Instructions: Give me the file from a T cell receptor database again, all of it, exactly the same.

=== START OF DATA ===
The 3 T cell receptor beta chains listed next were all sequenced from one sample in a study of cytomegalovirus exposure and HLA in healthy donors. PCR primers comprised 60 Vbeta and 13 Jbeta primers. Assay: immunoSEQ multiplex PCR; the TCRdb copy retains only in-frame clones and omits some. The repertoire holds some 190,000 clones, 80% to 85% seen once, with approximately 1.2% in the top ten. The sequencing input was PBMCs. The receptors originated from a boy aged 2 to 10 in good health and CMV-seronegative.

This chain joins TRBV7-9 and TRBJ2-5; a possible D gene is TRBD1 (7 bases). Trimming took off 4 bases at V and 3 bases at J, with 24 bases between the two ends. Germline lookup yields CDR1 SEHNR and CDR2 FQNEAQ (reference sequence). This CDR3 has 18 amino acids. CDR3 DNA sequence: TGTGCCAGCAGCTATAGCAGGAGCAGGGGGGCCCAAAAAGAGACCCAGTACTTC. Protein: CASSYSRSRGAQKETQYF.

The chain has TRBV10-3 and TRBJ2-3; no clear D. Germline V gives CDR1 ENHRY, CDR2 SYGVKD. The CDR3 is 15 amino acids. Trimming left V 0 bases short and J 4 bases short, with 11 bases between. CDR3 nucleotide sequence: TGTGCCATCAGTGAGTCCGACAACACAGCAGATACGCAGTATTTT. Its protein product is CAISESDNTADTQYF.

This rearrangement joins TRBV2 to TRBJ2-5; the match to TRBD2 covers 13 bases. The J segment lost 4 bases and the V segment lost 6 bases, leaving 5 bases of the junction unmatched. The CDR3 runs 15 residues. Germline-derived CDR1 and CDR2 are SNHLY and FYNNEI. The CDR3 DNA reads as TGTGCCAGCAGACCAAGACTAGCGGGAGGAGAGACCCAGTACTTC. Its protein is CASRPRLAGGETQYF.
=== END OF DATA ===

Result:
The 3 T cell receptor beta chains listed next were all sequenced from one sample in a study of cytomegalovirus exposure and HLA in healthy donors. PCR primers comprised 60 Vbeta and 13 Jbeta primers. Assay: immunoSEQ multiplex PCR; the TCRdb copy retains only in-frame clones and omits some. The repertoire holds some 190,000 clones, 80% to 85% seen once, with approximately 1.2% in the top ten. The sequencing input was PBMCs. The receptors originated from a boy aged 2 to 10 in good health and CMV-seronegative.

This chain joins TRBV7-9 and TRBJ2-5; a possible D gene is TRBD1 (7 bases). Trimming took off 4 bases at V and 3 bases at J, with 24 bases between the two ends. Germline lookup yields CDR1 SEHNR and CDR2 FQNEAQ (reference sequence). This CDR3 has 18 amino acids. CDR3 DNA sequence: TGTGCCAGCAGCTATAGCAGGAGCAGGGGGGCCCAAAAAGAGACCCAGTACTTC. Protein: CASSYSRSRGAQKETQYF.

The chain has TRBV10-3 and TRBJ2-3; no clear D. Germline V gives CDR1 ENHRY, CDR2 SYGVKD. The CDR3 is 15 amino acids. Trimming left V 0 bases short and J 4 bases short, with 11 bases between. CDR3 nucleotide sequence: TGTGCCATCAGTGAGTCCGACAACACAGCAGATACGCAGTATTTT. Its protein product is CAISESDNTADTQYF.

This rearrangement joins TRBV2 to TRBJ2-5; the match to TRBD2 covers 13 bases. The J segment lost 4 bases and the V segment lost 6 bases, leaving 5 bases of the junction unmatched. The CDR3 runs 15 residues. Germline-derived CDR1 and CDR2 are SNHLY and FYNNEI. The CDR3 DNA reads as TGTGCCAGCAGACCAAGACTAGCGGGAGGAGAGACCCAGTACTTC. Its protein is CASRPRLAGGETQYF.